For Australian race walker Dane Bird-Smith, the postponement of the Olympic Games Tokyo 2020, has meant taking a step back from training and focussing on aspects of his life away from the track.
"I was doing a bit of kayaking, helping my dad fix up his boat and doing a lot of stuff that was away from track and field because right now is not the time to push yourself hard because there is nothing happening in athletics," he told 'Addicted to the Game' podcast last week.
"Just keep the body ticking over - stay fit, stay happy and wait for things to go back to normal."
The Birdman, as he is known, had already booked his ticket to Tokyo 2020 after achieving the automatic 20km qualifying time at the Oceania and Australian Race Walking Championships in February.
The Rio 2016 bronze medallist had been training twice a day, racking up 140km a week, going to three gym sessions and occasionally throwing in recovery in the lead up to the Games. However that all changed in mid-March.
"When I got the call I was guttered, like 'how do we go on from here?' and everything in my head was like 'oh well, maybe it's not as bad as we think, maybe corona is going to go away...they'll just put it on a bit later'," he said.
"Then it got postponed to next year. It's tough because there are bigger things happening at the moment.
"Around the world people are suffering and it's so much worse than me not being able to race an Olympic Games but it's really tough as well to just acknowledge how tough it is on us as well. It's four years of training, its a whole lifetime to get to that point."
However, if the postponement of the Olympics happened at a time when his depression was at its lowest, Bird-Smith isn't sure if he would've been able to handle it the way he currently is.
"I reckon if this had happened two years ago when I was still struggling...honestly it could've been one of the worst things for me," he explained.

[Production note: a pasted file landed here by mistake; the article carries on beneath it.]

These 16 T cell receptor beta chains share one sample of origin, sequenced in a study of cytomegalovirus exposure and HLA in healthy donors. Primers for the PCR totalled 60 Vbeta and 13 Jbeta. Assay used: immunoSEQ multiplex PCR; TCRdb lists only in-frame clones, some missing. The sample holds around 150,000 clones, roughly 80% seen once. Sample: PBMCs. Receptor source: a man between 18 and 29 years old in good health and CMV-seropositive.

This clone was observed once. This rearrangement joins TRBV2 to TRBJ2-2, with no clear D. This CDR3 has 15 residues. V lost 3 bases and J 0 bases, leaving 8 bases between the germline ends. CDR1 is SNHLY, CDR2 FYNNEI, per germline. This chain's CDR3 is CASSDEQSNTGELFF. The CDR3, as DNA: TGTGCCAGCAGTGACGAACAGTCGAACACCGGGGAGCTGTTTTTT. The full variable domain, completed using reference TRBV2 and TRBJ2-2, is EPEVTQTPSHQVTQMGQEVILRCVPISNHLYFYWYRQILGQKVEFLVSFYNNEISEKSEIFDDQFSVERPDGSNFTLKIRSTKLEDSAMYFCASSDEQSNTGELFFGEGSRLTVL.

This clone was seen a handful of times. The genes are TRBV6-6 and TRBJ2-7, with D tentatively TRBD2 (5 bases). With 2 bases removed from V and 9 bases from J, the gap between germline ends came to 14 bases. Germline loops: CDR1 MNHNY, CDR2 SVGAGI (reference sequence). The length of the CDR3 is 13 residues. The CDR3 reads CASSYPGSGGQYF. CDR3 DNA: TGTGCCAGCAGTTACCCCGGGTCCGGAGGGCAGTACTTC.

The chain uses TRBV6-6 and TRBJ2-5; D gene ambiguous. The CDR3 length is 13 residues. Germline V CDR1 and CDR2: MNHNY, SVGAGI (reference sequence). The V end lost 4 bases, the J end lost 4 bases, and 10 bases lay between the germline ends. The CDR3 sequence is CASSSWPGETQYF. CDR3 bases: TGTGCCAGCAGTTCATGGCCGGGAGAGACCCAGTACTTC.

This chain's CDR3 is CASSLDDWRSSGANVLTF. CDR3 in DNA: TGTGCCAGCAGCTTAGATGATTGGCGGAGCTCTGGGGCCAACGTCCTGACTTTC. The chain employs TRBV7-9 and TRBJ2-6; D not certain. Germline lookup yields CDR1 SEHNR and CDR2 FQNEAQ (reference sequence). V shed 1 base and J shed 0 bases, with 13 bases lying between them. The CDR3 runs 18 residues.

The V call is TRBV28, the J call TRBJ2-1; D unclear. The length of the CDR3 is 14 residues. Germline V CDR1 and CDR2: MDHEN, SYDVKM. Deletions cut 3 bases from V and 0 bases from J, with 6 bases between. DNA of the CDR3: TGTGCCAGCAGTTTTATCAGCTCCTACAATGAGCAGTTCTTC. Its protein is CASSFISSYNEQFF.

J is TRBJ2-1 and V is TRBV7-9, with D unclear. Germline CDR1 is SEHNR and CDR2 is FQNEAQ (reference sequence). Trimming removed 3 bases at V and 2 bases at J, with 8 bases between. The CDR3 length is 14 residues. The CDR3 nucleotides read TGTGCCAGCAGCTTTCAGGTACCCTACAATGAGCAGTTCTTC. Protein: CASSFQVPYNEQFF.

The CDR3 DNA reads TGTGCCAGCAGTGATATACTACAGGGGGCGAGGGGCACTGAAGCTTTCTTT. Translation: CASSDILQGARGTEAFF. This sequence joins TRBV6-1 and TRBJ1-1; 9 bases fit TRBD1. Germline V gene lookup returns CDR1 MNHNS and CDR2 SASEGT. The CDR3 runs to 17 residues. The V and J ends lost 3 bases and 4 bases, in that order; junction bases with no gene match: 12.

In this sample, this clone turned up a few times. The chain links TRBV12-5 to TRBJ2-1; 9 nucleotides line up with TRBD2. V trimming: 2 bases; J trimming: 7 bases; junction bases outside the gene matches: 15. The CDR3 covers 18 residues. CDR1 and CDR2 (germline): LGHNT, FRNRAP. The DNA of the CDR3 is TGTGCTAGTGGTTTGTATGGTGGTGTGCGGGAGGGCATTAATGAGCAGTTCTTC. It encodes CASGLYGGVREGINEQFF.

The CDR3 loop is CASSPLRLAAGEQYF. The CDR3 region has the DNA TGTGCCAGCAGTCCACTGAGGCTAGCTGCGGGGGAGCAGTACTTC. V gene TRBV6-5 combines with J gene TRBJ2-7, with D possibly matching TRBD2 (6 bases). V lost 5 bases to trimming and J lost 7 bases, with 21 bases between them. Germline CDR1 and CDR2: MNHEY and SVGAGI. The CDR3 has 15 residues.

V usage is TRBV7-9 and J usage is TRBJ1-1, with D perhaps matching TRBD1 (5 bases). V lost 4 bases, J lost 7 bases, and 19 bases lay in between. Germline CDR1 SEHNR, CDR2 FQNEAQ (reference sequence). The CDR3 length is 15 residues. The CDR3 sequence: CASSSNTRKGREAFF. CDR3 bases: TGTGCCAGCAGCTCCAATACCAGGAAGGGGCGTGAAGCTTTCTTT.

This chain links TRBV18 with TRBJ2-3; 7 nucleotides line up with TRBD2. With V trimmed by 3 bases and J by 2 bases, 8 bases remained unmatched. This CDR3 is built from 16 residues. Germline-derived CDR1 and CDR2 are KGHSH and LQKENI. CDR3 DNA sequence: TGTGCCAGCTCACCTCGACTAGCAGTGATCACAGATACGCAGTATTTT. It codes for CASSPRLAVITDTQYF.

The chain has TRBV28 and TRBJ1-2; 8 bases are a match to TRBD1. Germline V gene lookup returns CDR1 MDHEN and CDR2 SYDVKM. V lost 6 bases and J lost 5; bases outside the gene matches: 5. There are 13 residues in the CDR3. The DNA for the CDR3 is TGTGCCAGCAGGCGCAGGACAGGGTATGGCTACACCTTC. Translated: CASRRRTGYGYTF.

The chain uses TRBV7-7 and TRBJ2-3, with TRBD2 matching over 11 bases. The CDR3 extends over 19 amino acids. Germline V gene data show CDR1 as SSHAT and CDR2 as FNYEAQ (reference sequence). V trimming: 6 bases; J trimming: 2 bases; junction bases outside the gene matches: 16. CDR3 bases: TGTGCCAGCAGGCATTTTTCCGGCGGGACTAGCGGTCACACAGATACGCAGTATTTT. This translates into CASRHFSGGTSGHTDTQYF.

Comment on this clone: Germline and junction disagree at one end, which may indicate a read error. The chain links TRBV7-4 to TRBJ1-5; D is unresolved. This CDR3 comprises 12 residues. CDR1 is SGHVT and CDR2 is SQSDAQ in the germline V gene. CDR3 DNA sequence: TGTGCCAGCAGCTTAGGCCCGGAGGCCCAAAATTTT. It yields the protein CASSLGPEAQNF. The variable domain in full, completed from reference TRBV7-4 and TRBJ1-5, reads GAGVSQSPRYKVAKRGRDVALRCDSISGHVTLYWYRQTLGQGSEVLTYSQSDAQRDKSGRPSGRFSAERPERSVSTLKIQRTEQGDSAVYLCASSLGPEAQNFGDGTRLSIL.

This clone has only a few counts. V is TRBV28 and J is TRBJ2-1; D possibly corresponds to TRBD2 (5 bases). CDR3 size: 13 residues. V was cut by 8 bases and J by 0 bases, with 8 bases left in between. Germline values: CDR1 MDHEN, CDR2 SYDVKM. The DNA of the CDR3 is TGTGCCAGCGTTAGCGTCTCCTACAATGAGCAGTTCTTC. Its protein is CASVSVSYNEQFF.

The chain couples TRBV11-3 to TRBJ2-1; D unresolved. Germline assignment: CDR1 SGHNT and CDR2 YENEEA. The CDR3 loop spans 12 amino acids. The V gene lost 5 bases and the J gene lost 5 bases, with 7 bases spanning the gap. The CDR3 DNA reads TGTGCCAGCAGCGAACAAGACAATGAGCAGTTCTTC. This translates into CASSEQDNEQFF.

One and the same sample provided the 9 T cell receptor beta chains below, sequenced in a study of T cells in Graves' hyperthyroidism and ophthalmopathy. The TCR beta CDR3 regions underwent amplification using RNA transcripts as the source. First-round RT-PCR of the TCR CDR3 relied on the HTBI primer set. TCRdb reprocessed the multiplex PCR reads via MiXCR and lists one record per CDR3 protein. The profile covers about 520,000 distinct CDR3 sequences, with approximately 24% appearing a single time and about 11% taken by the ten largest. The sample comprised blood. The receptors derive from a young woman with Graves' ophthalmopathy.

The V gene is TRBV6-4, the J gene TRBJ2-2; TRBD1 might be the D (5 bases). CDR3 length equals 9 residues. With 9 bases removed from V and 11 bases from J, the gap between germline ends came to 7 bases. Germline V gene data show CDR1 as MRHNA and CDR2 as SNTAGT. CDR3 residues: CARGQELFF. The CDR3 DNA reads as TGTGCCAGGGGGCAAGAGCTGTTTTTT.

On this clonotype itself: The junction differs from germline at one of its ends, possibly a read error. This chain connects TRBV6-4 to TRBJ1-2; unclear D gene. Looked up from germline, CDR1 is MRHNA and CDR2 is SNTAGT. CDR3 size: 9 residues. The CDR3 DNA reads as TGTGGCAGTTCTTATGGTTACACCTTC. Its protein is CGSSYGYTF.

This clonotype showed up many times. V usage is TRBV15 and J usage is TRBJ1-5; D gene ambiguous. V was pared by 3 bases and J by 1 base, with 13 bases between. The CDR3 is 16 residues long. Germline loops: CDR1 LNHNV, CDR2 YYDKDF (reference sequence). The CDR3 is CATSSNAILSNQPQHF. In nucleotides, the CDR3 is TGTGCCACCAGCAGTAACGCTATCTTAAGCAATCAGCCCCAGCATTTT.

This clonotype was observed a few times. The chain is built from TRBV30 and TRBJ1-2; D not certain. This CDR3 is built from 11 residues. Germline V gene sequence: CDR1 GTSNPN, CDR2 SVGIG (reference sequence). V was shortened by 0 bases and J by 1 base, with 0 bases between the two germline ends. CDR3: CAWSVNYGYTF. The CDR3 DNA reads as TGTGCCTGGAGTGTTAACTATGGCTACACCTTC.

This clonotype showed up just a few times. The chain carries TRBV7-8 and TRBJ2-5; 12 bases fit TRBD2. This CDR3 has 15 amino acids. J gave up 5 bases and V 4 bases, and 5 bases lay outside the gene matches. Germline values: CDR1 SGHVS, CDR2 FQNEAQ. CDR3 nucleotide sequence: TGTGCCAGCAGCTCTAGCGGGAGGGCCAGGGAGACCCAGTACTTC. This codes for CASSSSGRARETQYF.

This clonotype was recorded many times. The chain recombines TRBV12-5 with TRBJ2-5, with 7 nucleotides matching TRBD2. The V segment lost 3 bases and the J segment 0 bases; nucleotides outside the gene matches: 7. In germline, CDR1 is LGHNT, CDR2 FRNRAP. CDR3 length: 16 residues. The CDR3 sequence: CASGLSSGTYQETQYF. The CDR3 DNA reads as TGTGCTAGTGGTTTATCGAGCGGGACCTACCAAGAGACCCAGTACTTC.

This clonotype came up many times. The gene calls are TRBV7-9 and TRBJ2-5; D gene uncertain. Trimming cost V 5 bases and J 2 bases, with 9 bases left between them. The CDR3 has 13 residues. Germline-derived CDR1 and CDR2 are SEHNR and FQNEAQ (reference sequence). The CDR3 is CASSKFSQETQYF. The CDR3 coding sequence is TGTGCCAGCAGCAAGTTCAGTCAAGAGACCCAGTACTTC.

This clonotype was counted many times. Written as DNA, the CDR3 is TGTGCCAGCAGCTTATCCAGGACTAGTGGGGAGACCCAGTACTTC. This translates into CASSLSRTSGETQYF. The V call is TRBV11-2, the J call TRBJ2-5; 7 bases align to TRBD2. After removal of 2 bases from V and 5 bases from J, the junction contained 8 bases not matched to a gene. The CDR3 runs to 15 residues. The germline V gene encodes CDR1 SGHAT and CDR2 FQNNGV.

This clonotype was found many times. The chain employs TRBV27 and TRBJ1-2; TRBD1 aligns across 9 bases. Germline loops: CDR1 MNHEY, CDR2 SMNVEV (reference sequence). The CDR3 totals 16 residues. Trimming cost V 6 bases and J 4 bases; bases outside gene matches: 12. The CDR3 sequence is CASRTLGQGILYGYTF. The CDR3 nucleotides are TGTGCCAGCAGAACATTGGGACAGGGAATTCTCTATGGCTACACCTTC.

"But now I'm in a space where I can understand life happens, you move on and make the best of what happens and try to be positive about that."
Last year, the 27-year-old opened up about his battle with depression which saw him reach his breaking point prior to 2018 Gold Coast Commonwealth Games. He admitted during the podcast, that at one point he was skipping training sessions because he didn't trust himself to walk across a bridge.
"I just went to this lowest of lows and was struggling," the Brisbane-born athlete said.
"For me, it was coming off the back of Rio and just pushing myself so hard, I just started to breakdown a little bit mentally.
"I didn't realise the toll it was taking on me. I never really accepted to properly within myself so I never got help and things got worse and worse."
Even at the start line for the 20km race walk at the Commonwealth Games, Bird-Smith continued to doubt himself and his abilities to win gold. So he went against his original race plan to sit back and watch instead of leading from the start to finish and win gold in a Games Record time.
"Taking the lead in that race and pushing the pace was my way of taking control again the decisions in my life and how I felt."
And Bird-Smith, who is a Lifeline Community Custodian - a programme that helps raise awareness about mental health, has a message for those struggling during this time:
"Don't feel embarrassed or silly about calling up and asking for help."
"I felt like an idiot for needing to see a doctor to get help but I look back now and that was the most courageous thing I've done. So give yourself a bit of love and give someone a call."
Tokyo 2020 to be the end
After the announcement of the postponement, the Birdman, who will be 28 next year, told Queensland's Courier Mail that the Tokyo 2020 Games were likely to be his last.
"Tokyo will be the last Olympics for me. The body is willing (for 2024) but the mind, not so, because I do a lot of training solo and it just becomes mentally taxing," he said.
However, like many other athletes, Bird-Smith believes that Tokyo 2020 will be something special.
"With everything going on over the next period of time, I think the Olympics will be something everyone can really, really look forward to," Bird-Smith said.
"Sport often unites us and the Olympics is now going to be a beacon of hope for the return to normality around the world."